I was asked a very interesting question earlier this week. A colleague wanted to know what direction I would give at this time if I were in charge of digital for each of the three major parties.

If I were digital strategist for the Liberals

  1. Get out of election mode: be a governing party online. I’m embarrassed for the party that ran as the agent of change, boasting digital prowess, and is treating its anchor online presence as an afterthought. The election is over. The masthead should no longer identify each elected MP as the “Liberal candidate for [riding name]”. And, each MP’s landing page should be about the MP now, not the candidate they were. This means updating bios and changing the page to feature work the MP is doing for his/her constituency and what portfolio (if any) she/he has. Being lazy sets a culture (it certainly sends a message) that a relevant digital presence is not necessary. Such a culture will surely have spread and cause problems in time.
  2. Build a digitally-engaged culture with two up-and-coming backbenchers functioning as online ambassadors. To further build interest in the Liberal party and strengthen the party’s brand, I would pick two up-and-coming backbenchers to take the lead on strengthening the Liberal party’s brand and level of engagement with Canadians on online channels. This might include a weekly Google Hangout. The purpose would be to get more people talking productively and being engaged in the process and acting as interfaces for the party.
  3. Be engaged with real Canadians under a new directive: one in every five online posts should be a reply. A party that wants to do politics in a new way, that has brought new participants (candidates and supporters) into the fold to send it from third party to government, and that prides itself on being more accessible and digitally engaged than the previous government, needs to shift from a focus on online broadcast to online engagement. And, they need to build new supporters and participants rather than focus strictly on the media and digital high-rollers. Respond to them. Answer to them. Embed that thinking into the party culture.

If I were digital strategist for the Conservatives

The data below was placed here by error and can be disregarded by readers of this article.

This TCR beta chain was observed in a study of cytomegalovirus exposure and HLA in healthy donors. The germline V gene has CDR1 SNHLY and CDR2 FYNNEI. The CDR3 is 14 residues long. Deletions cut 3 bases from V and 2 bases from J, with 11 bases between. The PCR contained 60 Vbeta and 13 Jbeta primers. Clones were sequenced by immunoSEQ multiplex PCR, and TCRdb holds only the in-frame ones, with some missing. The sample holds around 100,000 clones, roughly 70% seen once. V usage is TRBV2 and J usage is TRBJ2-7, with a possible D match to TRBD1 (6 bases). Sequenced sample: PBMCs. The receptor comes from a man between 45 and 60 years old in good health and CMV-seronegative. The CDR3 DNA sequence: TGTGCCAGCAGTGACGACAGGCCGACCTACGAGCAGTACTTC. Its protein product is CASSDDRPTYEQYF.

1. Break away from the culture that lost the election. Several members of the caucus have strong social media skills and flexed some of that muscle as members of the Conservative government at a time when that may have been unwelcome. With a new interim leader, and the need and opportunity to reinvent the party to appeal to more than just the Conservative base, now is the time to engage Canadians online and ask them for their meaningful input on the direction the party should take.
  2. Put Canadians in the picture. All politicians love to see photos and videos of themselves in action with text about how proud, pleased or thankful they are to be doing whatever, no matter how sincere (or not) they are being. Now is the time to start putting Canadians in the picture. If Canadians don’t see themselves as part of the Conservative party, they won’t be as enthusiastic to cast votes for it in four years. MPs need to post pictures from their own point of view, and express ideas in their own words rather than in canned phrases. That means showing the Canadians you see in your day to day activities and events.
  3. Be the soft landing for expatriates of other parties. A relic of the past 10 years, online hyper-partisanship strengthened the base while at the same time it fostered a culture of anger and, at times, hate. This played out horribly for the party during the election campaign (I can provide examples, if you’d like). Growing support outside of the base means showing you can do your job as the opposition party in a productive manner without having to get people worked up. This is particularly important if people leave the Liberal fold, the fold that just won on “sunny ways.” They’re not likely to make the jump to “stormy seas.”

If I were digital strategist for the NDP

  1. Show the party is strong despite its significant losses. The NDP seems like a ship lost at sea. The public sees a party without the experienced bench strength of Paul Dewar, Meghan Leslie and Peter Stoffer (among others). The party leader’s relevance has been questioned and he was recently the subject of a column that, among other things, noted he has four mortgages and is living out of a suitcase in Ottawa hotels. Show you’re still a cohesive team and an important part of the political system by being engaged in relevant online discussions and interacting with one another online in a team-focused manner.
  2. Get constituency-focused. Keeping your seats in the next election will be just as important as gaining new ones. As the digital age has made politics macro-focused, it’s important to do something no other party is doing online — putting local first, national and international second. This involves changing the NDP website template, which currently feels like a digital postcard. It’s a great design with plenty of white space, but lacks substance.
  3. Avoid a leadership race during this election cycle. The Liberals are in the process of reinventing Parliament. The Conservatives are in the process of reinventing themselves. This may not be the right time to go through a leadership change since, at best, it will only ever be the third story. Instead, use digital to remind the public of how effective an official opposition party you were — without invoking Jack Layton. Be the Montreal Expos of politics and build strength starting with what you have. Exploit digital channels to show more than video clips and transcribed quotes from QP. Show the behind the scenes work that’s going into understanding, elevating and advancing issues of importance.